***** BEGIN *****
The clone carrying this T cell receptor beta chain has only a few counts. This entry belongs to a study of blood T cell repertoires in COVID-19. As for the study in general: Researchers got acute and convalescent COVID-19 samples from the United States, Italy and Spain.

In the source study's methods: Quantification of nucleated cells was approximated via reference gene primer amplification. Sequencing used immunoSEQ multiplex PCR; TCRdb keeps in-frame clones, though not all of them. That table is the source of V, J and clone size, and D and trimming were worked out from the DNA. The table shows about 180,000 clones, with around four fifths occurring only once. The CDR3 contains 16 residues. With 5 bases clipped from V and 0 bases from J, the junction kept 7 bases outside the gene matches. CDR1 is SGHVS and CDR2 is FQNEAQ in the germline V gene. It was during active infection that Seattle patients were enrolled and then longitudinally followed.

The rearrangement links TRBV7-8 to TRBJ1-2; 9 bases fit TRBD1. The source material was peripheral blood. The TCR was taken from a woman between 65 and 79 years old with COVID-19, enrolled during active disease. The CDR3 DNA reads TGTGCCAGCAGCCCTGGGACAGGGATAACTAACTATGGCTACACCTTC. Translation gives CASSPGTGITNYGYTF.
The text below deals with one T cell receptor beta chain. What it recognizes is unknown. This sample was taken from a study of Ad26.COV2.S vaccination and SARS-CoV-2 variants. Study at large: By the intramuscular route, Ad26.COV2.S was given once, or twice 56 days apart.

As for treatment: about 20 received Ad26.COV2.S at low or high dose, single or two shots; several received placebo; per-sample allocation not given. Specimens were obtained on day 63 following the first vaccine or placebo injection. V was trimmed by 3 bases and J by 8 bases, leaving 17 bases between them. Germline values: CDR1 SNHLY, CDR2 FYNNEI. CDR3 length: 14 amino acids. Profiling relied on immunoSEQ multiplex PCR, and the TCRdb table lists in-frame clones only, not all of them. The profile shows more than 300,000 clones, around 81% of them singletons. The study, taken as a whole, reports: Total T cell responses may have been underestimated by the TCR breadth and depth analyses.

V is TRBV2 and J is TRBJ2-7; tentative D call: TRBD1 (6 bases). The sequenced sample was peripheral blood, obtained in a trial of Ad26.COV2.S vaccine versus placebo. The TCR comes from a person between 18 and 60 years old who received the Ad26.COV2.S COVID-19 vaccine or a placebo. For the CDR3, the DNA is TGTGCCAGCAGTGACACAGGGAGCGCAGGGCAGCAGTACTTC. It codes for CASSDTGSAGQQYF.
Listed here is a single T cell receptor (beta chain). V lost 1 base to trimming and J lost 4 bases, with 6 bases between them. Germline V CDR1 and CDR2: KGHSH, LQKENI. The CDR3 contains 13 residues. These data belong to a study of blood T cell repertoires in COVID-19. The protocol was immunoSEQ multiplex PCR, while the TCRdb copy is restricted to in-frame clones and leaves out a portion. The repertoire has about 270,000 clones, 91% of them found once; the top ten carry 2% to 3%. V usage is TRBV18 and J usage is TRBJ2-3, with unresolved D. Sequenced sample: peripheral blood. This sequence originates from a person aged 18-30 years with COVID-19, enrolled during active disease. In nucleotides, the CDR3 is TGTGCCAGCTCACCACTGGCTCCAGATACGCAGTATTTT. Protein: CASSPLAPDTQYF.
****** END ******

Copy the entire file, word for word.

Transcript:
The clone carrying this T cell receptor beta chain has only a few counts. This entry belongs to a study of blood T cell repertoires in COVID-19. As for the study in general: Researchers got acute and convalescent COVID-19 samples from the United States, Italy and Spain.

In the source study's methods: Quantification of nucleated cells was approximated via reference gene primer amplification. Sequencing used immunoSEQ multiplex PCR; TCRdb keeps in-frame clones, though not all of them. That table is the source of V, J and clone size, and D and trimming were worked out from the DNA. The table shows about 180,000 clones, with around four fifths occurring only once. The CDR3 contains 16 residues. With 5 bases clipped from V and 0 bases from J, the junction kept 7 bases outside the gene matches. CDR1 is SGHVS and CDR2 is FQNEAQ in the germline V gene. It was during active infection that Seattle patients were enrolled and then longitudinally followed.

The rearrangement links TRBV7-8 to TRBJ1-2; 9 bases fit TRBD1. The source material was peripheral blood. The TCR was taken from a woman between 65 and 79 years old with COVID-19, enrolled during active disease. The CDR3 DNA reads TGTGCCAGCAGCCCTGGGACAGGGATAACTAACTATGGCTACACCTTC. Translation gives CASSPGTGITNYGYTF.
The text below deals with one T cell receptor beta chain. What it recognizes is unknown. This sample was taken from a study of Ad26.COV2.S vaccination and SARS-CoV-2 variants. Study at large: By the intramuscular route, Ad26.COV2.S was given once, or twice 56 days apart.

As for treatment: about 20 received Ad26.COV2.S at low or high dose, single or two shots; several received placebo; per-sample allocation not given. Specimens were obtained on day 63 following the first vaccine or placebo injection. V was trimmed by 3 bases and J by 8 bases, leaving 17 bases between them. Germline values: CDR1 SNHLY, CDR2 FYNNEI. CDR3 length: 14 amino acids. Profiling relied on immunoSEQ multiplex PCR, and the TCRdb table lists in-frame clones only, not all of them. The profile shows more than 300,000 clones, around 81% of them singletons. The study, taken as a whole, reports: Total T cell responses may have been underestimated by the TCR breadth and depth analyses.

V is TRBV2 and J is TRBJ2-7; tentative D call: TRBD1 (6 bases). The sequenced sample was peripheral blood, obtained in a trial of Ad26.COV2.S vaccine versus placebo. The TCR comes from a person between 18 and 60 years old who received the Ad26.COV2.S COVID-19 vaccine or a placebo. For the CDR3, the DNA is TGTGCCAGCAGTGACACAGGGAGCGCAGGGCAGCAGTACTTC. It codes for CASSDTGSAGQQYF.
Listed here is a single T cell receptor (beta chain). V lost 1 base to trimming and J lost 4 bases, with 6 bases between them. Germline V CDR1 and CDR2: KGHSH, LQKENI. The CDR3 contains 13 residues. These data belong to a study of blood T cell repertoires in COVID-19. The protocol was immunoSEQ multiplex PCR, while the TCRdb copy is restricted to in-frame clones and leaves out a portion. The repertoire has about 270,000 clones, 91% of them found once; the top ten carry 2% to 3%. V usage is TRBV18 and J usage is TRBJ2-3, with unresolved D. Sequenced sample: peripheral blood. This sequence originates from a person aged 18-30 years with COVID-19, enrolled during active disease. In nucleotides, the CDR3 is TGTGCCAGCTCACCACTGGCTCCAGATACGCAGTATTTT. Protein: CASSPLAPDTQYF.